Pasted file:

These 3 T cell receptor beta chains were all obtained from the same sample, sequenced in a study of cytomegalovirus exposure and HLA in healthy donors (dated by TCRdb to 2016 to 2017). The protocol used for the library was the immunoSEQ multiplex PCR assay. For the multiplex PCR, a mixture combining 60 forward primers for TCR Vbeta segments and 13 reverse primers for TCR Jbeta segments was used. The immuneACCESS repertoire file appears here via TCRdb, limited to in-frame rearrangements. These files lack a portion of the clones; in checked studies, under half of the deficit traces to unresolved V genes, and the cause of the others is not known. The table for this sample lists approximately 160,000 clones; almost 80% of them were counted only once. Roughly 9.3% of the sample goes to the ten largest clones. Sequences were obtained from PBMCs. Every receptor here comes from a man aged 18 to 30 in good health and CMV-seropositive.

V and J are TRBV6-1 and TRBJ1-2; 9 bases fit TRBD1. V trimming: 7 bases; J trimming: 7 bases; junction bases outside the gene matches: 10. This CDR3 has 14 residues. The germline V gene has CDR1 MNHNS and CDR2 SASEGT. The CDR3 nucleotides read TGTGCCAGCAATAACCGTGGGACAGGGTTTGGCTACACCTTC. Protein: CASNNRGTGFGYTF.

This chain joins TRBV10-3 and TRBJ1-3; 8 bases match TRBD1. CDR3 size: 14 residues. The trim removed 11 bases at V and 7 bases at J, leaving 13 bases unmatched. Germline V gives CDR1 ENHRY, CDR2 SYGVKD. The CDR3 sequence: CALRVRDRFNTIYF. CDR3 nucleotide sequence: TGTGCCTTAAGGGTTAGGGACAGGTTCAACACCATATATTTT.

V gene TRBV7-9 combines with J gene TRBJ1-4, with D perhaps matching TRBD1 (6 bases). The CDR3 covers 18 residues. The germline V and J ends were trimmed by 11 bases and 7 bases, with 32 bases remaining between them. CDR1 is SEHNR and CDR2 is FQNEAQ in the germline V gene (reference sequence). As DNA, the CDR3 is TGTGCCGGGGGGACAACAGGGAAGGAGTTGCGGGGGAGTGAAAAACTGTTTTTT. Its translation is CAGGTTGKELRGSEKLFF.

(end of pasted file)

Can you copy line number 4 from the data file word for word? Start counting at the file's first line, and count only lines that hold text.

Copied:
V gene TRBV7-9 combines with J gene TRBJ1-4, with D perhaps matching TRBD1 (6 bases). The CDR3 covers 18 residues. The germline V and J ends were trimmed by 11 bases and 7 bases, with 32 bases remaining between them. CDR1 is SEHNR and CDR2 is FQNEAQ in the germline V gene (reference sequence). As DNA, the CDR3 is TGTGCCGGGGGGACAACAGGGAAGGAGTTGCGGGGGAGTGAAAAACTGTTTTTT. Its translation is CAGGTTGKELRGSEKLFF.